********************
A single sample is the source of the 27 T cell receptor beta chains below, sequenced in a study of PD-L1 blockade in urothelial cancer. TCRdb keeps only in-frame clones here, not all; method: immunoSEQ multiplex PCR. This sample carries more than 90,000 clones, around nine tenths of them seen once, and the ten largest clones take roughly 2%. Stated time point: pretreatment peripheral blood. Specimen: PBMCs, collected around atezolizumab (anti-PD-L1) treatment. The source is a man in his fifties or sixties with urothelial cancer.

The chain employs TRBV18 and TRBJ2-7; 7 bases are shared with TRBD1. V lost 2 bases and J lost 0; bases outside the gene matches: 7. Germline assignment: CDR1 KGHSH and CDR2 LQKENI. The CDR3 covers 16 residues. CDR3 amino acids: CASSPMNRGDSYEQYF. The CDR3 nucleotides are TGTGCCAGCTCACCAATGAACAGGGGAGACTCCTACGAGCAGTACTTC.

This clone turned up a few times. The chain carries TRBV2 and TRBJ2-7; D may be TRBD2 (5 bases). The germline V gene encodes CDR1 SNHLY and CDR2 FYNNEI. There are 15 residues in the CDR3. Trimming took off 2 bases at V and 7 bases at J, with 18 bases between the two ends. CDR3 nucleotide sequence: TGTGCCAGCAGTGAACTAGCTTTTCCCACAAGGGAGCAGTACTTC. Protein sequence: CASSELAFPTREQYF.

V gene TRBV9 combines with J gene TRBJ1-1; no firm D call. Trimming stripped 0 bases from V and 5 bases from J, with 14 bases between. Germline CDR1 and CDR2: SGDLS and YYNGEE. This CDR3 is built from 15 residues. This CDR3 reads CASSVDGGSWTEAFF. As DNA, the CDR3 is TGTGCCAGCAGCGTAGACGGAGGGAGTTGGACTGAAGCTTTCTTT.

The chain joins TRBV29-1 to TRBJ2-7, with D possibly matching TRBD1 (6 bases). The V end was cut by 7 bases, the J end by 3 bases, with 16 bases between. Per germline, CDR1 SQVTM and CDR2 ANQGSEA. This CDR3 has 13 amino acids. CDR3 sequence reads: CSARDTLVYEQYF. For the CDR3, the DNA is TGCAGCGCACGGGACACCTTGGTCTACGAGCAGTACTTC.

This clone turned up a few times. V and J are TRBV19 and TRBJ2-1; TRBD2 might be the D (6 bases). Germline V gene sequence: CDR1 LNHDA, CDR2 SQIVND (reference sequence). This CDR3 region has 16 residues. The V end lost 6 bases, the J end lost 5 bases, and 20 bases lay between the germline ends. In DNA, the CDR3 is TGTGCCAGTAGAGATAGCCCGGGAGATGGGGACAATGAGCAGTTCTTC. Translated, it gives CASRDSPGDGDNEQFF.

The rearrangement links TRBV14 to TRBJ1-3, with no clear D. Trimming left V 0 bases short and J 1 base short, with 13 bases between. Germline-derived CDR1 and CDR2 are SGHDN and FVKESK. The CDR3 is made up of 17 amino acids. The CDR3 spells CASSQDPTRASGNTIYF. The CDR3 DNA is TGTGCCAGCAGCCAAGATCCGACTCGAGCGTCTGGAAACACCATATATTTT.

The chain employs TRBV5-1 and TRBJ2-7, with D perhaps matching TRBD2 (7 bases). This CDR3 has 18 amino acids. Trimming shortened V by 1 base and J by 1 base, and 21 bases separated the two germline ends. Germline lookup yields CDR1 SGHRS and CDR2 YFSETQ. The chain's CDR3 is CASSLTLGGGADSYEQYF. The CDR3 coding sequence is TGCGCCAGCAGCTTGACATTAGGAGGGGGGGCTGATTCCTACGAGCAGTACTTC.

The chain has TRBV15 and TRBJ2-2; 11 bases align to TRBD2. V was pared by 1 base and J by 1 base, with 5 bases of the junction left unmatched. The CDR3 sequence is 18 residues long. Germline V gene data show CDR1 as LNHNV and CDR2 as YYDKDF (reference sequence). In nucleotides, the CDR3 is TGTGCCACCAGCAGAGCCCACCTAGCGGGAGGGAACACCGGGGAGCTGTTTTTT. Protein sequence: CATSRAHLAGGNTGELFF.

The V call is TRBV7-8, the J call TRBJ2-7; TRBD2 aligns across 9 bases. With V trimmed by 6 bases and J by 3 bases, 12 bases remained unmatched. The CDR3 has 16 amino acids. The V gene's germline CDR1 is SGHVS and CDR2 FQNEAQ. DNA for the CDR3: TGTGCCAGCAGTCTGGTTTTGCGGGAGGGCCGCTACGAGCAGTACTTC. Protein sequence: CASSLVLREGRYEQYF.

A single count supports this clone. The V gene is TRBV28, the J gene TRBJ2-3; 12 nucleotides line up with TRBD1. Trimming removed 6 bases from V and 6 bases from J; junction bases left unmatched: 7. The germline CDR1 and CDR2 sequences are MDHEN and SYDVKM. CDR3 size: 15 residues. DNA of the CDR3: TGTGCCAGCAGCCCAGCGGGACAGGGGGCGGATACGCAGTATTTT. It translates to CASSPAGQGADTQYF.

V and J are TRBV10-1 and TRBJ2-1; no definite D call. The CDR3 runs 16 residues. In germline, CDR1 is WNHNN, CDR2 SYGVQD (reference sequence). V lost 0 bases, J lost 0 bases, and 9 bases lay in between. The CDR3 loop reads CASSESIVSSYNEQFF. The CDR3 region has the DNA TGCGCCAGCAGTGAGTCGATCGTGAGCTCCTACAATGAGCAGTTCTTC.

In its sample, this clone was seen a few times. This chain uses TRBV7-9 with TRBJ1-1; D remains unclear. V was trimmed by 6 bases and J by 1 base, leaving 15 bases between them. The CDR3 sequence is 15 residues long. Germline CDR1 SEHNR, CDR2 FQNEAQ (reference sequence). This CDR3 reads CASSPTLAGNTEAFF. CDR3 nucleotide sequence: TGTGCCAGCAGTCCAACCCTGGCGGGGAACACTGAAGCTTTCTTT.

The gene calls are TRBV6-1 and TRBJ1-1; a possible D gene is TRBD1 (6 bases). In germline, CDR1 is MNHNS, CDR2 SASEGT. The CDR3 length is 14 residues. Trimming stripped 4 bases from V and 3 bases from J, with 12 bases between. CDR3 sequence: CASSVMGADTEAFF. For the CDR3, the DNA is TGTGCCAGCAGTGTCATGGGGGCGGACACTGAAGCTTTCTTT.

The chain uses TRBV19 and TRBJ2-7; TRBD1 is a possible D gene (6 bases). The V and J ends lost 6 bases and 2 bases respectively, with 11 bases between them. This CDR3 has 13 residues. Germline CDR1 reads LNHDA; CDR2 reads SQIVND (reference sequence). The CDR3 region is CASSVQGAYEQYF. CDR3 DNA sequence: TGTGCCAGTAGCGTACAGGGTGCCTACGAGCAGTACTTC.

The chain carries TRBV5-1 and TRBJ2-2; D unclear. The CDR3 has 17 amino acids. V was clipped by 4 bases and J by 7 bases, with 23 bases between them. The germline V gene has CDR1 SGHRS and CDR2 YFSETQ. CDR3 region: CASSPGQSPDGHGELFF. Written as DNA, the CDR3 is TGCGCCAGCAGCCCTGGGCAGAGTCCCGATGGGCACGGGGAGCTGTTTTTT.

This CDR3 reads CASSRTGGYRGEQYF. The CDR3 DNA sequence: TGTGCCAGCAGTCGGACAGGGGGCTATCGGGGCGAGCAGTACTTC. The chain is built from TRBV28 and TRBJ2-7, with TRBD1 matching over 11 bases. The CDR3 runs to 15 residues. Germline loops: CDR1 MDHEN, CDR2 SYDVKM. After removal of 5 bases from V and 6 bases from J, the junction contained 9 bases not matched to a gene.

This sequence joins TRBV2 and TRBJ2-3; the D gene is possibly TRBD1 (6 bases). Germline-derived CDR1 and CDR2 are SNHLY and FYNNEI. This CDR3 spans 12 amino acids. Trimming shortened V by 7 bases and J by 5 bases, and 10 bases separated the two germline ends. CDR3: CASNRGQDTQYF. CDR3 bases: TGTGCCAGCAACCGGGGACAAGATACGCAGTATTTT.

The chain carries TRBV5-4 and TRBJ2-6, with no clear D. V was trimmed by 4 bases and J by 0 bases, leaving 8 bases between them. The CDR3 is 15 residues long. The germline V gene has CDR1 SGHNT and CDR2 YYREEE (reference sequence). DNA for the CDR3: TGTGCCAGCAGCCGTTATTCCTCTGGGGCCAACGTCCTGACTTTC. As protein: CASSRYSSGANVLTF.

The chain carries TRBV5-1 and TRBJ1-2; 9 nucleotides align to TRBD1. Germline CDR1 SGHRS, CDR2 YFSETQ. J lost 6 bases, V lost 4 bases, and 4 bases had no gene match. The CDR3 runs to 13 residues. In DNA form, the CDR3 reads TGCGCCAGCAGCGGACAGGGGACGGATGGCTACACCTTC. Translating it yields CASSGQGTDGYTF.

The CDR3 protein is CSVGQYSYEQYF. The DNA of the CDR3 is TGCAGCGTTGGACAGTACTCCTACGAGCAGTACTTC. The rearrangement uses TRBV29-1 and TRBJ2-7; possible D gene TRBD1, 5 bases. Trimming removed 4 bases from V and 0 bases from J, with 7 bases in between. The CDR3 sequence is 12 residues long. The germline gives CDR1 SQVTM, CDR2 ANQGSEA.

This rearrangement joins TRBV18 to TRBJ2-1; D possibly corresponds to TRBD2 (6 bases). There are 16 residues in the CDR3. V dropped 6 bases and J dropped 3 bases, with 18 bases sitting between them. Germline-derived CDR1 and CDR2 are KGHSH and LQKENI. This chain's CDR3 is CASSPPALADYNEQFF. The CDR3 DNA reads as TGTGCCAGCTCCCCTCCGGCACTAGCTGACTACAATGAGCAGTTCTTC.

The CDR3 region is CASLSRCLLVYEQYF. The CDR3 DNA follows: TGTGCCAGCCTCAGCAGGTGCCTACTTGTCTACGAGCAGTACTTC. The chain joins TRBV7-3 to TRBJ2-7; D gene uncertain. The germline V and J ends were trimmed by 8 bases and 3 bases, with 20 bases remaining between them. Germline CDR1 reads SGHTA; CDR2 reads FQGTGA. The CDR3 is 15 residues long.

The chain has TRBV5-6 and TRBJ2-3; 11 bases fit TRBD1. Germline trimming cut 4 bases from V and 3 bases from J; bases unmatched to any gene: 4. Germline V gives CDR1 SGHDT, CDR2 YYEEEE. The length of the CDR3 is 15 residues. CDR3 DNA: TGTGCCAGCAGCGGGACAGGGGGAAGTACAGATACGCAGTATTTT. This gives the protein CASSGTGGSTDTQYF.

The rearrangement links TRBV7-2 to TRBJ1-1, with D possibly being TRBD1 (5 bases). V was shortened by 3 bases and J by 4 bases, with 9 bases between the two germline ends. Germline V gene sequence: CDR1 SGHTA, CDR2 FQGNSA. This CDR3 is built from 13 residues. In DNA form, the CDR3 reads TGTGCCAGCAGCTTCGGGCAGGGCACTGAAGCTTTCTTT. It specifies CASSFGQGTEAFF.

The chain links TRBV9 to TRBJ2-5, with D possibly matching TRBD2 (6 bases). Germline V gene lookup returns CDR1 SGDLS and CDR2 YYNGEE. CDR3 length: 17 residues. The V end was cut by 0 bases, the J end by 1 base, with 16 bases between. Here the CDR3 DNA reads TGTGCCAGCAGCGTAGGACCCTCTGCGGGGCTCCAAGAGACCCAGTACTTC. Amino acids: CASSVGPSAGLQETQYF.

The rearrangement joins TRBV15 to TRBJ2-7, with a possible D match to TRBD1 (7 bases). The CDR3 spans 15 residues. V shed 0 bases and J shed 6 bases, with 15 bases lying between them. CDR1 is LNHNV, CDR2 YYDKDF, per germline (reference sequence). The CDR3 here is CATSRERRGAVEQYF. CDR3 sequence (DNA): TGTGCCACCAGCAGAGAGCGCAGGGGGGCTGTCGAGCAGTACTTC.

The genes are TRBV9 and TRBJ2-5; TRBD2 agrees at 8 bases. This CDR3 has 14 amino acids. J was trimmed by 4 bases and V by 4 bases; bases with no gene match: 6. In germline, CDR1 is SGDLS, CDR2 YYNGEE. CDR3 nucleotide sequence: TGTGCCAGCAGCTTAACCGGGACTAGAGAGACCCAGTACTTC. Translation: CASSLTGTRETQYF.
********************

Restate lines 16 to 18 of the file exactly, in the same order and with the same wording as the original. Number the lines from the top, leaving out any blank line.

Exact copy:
The chain carries TRBV5-1 and TRBJ2-2; D unclear. The CDR3 has 17 amino acids. V was clipped by 4 bases and J by 7 bases, with 23 bases between them. The germline V gene has CDR1 SGHRS and CDR2 YFSETQ. CDR3 region: CASSPGQSPDGHGELFF. Written as DNA, the CDR3 is TGCGCCAGCAGCCCTGGGCAGAGTCCCGATGGGCACGGGGAGCTGTTTTTT.

This CDR3 reads CASSRTGGYRGEQYF. The CDR3 DNA sequence: TGTGCCAGCAGTCGGACAGGGGGCTATCGGGGCGAGCAGTACTTC. The chain is built from TRBV28 and TRBJ2-7, with TRBD1 matching over 11 bases. The CDR3 runs to 15 residues. Germline loops: CDR1 MDHEN, CDR2 SYDVKM. After removal of 5 bases from V and 6 bases from J, the junction contained 9 bases not matched to a gene.

This sequence joins TRBV2 and TRBJ2-3; the D gene is possibly TRBD1 (6 bases). Germline-derived CDR1 and CDR2 are SNHLY and FYNNEI. This CDR3 spans 12 amino acids. Trimming shortened V by 7 bases and J by 5 bases, and 10 bases separated the two germline ends. CDR3: CASNRGQDTQYF. CDR3 bases: TGTGCCAGCAACCGGGGACAAGATACGCAGTATTTT.